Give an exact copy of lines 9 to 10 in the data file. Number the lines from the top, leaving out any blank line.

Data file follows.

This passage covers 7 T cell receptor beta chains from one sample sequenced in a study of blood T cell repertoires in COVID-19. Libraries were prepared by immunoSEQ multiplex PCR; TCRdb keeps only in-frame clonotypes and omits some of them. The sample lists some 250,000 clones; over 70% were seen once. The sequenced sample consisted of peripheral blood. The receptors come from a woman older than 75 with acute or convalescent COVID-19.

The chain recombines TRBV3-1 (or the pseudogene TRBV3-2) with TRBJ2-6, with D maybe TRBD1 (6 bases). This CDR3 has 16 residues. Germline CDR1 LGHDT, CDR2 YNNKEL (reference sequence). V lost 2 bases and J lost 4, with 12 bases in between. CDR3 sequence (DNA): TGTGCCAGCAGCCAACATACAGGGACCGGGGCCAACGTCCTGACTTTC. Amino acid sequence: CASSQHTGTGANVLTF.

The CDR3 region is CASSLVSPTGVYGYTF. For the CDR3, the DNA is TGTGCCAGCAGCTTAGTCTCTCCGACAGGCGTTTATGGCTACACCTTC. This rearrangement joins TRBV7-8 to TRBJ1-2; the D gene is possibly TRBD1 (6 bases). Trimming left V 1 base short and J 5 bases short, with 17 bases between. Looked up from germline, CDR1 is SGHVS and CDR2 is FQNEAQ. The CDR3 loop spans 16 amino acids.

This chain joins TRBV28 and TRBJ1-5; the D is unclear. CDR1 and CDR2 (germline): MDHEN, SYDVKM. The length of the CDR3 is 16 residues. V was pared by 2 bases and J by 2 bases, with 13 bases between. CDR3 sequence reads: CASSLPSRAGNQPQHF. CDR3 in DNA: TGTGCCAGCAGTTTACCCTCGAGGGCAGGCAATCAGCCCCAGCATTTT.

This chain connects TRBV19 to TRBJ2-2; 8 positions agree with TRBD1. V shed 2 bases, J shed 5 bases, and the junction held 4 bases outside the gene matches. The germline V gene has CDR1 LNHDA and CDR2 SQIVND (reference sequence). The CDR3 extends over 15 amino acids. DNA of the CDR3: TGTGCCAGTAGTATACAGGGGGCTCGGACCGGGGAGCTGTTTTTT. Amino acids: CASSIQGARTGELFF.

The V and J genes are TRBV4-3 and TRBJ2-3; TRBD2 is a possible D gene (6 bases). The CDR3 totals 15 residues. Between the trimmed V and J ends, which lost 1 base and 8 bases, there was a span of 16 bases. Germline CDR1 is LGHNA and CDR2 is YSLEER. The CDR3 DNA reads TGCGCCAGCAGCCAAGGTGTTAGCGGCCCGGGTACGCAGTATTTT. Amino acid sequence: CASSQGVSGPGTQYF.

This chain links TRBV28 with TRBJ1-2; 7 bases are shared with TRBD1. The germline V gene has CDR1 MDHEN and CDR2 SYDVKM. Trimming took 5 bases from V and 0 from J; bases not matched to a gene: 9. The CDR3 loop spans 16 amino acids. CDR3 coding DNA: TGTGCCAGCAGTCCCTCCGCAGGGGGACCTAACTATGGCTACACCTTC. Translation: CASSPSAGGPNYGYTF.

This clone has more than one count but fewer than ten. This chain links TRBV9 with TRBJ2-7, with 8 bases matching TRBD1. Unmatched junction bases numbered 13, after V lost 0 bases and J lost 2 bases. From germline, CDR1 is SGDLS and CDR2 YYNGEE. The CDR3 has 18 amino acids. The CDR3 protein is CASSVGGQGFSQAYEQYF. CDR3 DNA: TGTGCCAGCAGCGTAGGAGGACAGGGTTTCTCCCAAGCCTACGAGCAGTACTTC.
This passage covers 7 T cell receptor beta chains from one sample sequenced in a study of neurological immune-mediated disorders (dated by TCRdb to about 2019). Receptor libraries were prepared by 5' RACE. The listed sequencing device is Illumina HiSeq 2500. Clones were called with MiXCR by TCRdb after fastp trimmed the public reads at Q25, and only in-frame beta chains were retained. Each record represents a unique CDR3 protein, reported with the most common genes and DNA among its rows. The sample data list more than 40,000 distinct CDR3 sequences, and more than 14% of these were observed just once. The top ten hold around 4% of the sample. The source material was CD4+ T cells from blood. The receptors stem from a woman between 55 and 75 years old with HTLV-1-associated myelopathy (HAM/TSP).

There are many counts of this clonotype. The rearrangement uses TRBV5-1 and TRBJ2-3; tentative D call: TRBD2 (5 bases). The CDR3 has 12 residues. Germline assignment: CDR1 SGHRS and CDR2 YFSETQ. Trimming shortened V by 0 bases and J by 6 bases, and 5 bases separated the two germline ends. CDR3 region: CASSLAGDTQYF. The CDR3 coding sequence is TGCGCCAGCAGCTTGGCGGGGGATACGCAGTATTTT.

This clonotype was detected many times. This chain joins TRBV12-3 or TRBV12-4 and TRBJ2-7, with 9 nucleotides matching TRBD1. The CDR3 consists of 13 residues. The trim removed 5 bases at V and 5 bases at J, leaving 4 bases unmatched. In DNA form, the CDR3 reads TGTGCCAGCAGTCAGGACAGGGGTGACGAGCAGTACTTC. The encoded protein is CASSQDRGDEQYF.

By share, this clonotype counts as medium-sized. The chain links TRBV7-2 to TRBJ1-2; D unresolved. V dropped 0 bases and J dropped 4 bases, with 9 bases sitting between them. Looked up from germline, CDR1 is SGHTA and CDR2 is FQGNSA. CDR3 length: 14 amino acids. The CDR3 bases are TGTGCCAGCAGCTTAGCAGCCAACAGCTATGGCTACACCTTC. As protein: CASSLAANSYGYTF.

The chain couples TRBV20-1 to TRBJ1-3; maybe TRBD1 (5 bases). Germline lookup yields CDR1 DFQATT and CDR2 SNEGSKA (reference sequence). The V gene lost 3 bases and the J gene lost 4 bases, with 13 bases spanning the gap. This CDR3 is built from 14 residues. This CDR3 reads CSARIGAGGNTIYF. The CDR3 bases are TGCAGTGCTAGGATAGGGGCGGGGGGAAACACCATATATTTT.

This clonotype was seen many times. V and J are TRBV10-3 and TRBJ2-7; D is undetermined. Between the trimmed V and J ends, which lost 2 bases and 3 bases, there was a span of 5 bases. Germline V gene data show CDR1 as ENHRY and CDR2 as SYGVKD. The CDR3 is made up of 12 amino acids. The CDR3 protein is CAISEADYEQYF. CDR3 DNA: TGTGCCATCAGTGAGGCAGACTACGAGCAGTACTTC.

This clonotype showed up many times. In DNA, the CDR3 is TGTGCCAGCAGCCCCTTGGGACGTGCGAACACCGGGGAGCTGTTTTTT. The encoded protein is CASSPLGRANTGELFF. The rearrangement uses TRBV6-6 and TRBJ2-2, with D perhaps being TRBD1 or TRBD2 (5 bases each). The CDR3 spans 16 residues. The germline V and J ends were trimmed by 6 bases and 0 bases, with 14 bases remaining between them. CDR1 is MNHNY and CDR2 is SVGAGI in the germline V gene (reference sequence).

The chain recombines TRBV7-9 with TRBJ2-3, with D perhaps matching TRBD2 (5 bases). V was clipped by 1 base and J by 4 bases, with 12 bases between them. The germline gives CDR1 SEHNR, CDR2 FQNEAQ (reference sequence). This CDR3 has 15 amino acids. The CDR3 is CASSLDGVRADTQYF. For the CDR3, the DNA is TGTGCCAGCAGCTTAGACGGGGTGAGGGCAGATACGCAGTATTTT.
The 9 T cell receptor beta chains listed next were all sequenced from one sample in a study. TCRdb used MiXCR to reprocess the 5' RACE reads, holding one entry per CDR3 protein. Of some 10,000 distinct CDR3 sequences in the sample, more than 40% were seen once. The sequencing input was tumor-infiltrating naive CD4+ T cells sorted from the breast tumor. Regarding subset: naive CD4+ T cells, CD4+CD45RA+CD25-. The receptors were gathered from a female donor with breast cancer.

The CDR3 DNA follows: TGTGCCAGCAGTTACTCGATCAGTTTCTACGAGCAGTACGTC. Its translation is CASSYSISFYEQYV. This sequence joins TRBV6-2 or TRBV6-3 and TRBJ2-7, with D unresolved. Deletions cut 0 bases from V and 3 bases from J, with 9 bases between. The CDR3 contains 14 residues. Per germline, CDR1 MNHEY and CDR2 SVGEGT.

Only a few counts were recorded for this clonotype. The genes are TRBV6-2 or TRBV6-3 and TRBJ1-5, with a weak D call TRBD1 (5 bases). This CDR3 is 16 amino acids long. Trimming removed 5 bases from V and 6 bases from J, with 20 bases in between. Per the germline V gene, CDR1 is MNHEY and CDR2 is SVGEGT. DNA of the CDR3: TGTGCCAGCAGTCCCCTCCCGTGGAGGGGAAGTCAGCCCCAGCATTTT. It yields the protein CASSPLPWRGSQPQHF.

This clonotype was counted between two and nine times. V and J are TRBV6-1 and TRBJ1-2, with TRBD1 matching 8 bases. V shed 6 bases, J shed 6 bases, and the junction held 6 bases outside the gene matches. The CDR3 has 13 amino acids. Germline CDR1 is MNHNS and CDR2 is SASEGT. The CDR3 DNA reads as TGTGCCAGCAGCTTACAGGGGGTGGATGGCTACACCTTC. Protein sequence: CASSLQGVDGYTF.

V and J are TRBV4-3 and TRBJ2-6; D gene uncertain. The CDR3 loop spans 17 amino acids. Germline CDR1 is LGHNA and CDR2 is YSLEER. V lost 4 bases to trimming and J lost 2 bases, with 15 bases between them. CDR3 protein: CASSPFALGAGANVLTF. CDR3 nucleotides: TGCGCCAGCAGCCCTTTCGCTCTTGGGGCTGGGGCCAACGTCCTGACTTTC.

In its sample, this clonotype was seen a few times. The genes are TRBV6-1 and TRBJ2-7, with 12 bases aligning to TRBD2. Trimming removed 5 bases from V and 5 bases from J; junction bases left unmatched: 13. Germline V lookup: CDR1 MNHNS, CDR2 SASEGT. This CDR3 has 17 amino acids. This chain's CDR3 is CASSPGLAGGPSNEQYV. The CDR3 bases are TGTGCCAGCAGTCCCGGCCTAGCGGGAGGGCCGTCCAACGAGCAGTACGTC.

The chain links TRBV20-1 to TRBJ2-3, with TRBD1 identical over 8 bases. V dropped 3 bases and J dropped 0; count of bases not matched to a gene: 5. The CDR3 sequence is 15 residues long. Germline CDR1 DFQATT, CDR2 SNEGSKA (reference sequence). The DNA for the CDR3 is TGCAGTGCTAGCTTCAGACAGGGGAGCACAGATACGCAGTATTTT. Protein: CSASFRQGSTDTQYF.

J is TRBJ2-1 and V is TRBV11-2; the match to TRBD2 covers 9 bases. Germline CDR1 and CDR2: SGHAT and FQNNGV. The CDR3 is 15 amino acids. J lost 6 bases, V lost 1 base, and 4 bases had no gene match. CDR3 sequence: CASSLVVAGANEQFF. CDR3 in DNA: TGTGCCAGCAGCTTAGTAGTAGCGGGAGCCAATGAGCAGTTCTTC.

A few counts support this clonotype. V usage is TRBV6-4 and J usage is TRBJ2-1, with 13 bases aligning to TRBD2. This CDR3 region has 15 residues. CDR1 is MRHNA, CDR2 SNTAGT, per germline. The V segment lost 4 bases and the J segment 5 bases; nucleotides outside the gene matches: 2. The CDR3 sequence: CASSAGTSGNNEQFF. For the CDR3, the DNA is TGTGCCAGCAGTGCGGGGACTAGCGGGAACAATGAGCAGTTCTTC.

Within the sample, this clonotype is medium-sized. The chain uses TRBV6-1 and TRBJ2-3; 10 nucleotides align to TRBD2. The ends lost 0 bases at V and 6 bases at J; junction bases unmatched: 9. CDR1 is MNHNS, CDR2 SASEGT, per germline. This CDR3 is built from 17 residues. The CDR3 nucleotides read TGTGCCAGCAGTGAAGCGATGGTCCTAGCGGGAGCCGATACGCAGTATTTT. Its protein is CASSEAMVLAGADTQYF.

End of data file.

This passage covers 7 T cell receptor beta chains from one sample sequenced in a study of neurological immune-mediated disorders (dated by TCRdb to about 2019). Receptor libraries were prepared by 5' RACE. The listed sequencing device is Illumina HiSeq 2500. Clones were called with MiXCR by TCRdb after fastp trimmed the public reads at Q25, and only in-frame beta chains were retained. Each record represents a unique CDR3 protein, reported with the most common genes and DNA among its rows. The sample data list more than 40,000 distinct CDR3 sequences, and more than 14% of these were observed just once. The top ten hold around 4% of the sample. The source material was CD4+ T cells from blood. The receptors stem from a woman between 55 and 75 years old with HTLV-1-associated myelopathy (HAM/TSP).

There are many counts of this clonotype. The rearrangement uses TRBV5-1 and TRBJ2-3; tentative D call: TRBD2 (5 bases). The CDR3 has 12 residues. Germline assignment: CDR1 SGHRS and CDR2 YFSETQ. Trimming shortened V by 0 bases and J by 6 bases, and 5 bases separated the two germline ends. CDR3 region: CASSLAGDTQYF. The CDR3 coding sequence is TGCGCCAGCAGCTTGGCGGGGGATACGCAGTATTTT.